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Children’s Rights are Under Threat

Dame Rachel de Souza

Dame Rachel de Souza

Children’s Commissioner for England

In this article, the Children’s Commissioner for England, Dame Rachel De Souza, explains how the Government’s Illegal Migration Bill threatens the rights of children in the UK.

As Children’s Commissioner for England, I have a legal duty to promote and protect the rights of all children in England – including, and especially, those who are most vulnerable and without support or families of their own.

And it is because of this duty that I have deep concerns about the impact of the Government’s Illegal Migration Bill on the lives of children arriving in this country. Despite some of the changes made to the Bill to date and the work the Government has committed to, it still has the potential to significantly undermine efforts to protect children who arrive in this country.

Over the past 18 months, my team and I have visited the hotels run by the Home Office, where asylum-seeking children are being housed, to provide them with independent advice and assistance.

The vast majority of the children in these hotels have fled war or persecution, are often alone, and are frequently victims of human trafficking and exploitation. And, whilst all children are vulnerable, these children’s vulnerability is compounded by their lack of spoken or written English.

I recently met a teenager named Cong, a 17-year-old boy originally from Vietnam who arrived in the UK as an unaccompanied asylum seeker, having been trafficked. With the support of his foster carer and the mainstream school he attended in Lewisham, he received support with his English. Within a few years, he went on to achieve excellent GCSEs.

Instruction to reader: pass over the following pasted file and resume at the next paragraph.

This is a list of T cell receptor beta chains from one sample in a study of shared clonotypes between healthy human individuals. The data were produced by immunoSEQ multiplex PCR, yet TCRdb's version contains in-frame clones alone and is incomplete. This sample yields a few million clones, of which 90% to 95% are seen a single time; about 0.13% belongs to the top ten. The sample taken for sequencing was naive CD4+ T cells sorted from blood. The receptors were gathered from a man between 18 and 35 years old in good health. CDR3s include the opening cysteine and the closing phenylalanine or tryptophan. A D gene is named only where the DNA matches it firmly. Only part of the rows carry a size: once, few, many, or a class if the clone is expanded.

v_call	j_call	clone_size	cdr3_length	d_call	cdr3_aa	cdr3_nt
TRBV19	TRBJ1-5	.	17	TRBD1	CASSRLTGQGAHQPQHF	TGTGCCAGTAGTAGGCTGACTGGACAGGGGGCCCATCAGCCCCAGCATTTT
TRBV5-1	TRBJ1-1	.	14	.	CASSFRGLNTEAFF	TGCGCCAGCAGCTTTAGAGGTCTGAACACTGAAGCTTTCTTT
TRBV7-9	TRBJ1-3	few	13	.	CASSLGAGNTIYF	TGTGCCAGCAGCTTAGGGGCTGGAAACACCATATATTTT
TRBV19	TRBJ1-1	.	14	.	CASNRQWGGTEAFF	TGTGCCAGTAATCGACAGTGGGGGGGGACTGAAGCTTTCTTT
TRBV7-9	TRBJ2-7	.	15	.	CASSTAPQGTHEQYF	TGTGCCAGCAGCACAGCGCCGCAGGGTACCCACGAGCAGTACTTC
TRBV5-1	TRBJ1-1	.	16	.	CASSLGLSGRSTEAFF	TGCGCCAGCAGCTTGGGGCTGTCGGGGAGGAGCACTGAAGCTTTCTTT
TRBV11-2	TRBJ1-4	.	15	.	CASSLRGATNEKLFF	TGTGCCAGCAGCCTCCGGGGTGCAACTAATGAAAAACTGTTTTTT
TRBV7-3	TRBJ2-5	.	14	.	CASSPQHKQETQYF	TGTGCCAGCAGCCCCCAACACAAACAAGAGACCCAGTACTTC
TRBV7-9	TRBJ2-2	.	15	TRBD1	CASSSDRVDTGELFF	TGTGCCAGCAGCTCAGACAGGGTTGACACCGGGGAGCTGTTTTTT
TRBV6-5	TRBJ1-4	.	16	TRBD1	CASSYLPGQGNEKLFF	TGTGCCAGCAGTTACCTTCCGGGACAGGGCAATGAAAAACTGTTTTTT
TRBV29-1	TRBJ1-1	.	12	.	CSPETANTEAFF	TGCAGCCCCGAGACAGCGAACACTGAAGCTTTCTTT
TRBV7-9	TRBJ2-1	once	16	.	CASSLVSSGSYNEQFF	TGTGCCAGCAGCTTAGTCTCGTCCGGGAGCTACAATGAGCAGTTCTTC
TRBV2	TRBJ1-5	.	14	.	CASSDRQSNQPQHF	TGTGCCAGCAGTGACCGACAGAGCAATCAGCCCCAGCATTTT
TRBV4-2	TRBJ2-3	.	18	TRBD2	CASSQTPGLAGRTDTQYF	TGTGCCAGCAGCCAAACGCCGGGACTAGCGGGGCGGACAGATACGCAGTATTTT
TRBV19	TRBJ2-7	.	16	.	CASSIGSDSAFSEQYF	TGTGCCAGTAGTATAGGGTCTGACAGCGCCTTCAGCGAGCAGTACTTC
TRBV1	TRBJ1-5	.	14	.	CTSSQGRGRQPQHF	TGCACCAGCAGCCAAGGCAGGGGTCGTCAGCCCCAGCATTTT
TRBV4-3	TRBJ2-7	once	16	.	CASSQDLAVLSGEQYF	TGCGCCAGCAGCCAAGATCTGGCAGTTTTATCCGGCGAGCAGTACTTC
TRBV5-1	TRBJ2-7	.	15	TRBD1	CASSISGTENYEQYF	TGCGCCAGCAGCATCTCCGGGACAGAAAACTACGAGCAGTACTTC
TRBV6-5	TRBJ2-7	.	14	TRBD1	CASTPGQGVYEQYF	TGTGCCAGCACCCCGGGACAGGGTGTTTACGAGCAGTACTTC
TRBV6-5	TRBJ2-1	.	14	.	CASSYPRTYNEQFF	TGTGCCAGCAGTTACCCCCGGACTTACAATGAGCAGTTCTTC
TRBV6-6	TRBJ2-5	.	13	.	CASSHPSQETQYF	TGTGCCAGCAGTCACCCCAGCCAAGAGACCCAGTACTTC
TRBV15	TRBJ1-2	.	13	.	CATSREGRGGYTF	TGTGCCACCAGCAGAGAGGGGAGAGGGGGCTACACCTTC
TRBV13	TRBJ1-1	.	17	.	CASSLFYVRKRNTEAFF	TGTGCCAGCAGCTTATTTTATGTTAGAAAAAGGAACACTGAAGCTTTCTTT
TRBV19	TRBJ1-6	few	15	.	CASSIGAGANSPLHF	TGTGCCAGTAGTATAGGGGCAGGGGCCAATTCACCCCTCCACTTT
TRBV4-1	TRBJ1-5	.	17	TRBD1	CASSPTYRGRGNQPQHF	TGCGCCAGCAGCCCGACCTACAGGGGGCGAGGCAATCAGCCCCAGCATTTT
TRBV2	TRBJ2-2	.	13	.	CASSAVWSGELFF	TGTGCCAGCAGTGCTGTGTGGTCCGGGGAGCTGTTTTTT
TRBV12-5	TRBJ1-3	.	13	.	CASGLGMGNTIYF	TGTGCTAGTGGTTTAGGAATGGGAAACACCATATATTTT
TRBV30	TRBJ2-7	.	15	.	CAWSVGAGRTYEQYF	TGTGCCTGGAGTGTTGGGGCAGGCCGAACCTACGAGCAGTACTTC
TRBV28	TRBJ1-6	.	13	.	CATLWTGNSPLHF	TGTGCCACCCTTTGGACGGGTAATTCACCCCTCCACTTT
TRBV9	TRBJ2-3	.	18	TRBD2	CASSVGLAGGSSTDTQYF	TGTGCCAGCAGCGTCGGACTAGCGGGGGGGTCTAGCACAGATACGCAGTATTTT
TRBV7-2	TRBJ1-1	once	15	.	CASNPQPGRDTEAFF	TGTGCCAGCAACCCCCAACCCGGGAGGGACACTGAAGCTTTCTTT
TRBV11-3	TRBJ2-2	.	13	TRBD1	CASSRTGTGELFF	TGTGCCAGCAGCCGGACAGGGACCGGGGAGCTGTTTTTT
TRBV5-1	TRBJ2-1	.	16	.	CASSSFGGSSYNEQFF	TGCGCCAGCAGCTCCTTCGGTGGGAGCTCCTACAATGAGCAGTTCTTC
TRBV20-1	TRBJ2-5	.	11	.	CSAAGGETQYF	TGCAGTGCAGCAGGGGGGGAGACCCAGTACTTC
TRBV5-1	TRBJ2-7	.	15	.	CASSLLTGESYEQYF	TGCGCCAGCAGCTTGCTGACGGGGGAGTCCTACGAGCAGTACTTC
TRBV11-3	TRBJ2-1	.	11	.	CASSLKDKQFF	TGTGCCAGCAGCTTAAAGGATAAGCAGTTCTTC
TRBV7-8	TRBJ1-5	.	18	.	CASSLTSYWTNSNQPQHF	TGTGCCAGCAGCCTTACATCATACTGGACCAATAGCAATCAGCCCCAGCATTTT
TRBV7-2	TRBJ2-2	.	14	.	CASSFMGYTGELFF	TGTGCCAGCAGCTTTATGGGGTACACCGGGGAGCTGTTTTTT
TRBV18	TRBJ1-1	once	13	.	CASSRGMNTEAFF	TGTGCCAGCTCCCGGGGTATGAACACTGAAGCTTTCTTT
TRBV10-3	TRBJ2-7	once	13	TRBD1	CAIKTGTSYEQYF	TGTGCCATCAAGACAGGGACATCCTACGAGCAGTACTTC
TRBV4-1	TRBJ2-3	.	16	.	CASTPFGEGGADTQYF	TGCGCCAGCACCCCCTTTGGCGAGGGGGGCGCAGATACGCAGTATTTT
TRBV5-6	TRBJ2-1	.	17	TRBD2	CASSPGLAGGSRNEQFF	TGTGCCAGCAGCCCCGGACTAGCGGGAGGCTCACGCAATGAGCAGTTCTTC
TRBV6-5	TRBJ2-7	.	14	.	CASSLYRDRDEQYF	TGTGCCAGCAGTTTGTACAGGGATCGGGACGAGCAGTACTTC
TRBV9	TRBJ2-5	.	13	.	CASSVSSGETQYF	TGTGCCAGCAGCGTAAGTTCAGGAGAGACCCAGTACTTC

Every child deserves to receive a great education, just like Cong. His experience is starkly different to the report I recently published, which shows that 2.7 per cent of children in care are missing from education. What’s more, 21 per cent of school-aged, unaccompanied asylum-seeking children are missing from education.

We need to make it easier for local authorities to step up to their corporate parent responsibilities, not harder. I am worried that under this Bill, local authorities will struggle to provide their statutory duty of care to these children.

We are already seeing many of the children living in hotels run by the Home Office receiving no educational provision. Some have told my team that, whilst they receive language support, they are being denied a formal education or any of the rights that should be available to children by law.

As this Bill passes through Parliament, I will be continuing to make the case for the protection of vulnerable and traumatised children arriving in this country. A mark of a civilised, compassionate society is seen in how it treats the most vulnerable individuals. A child is a child, no matter their country of origin.

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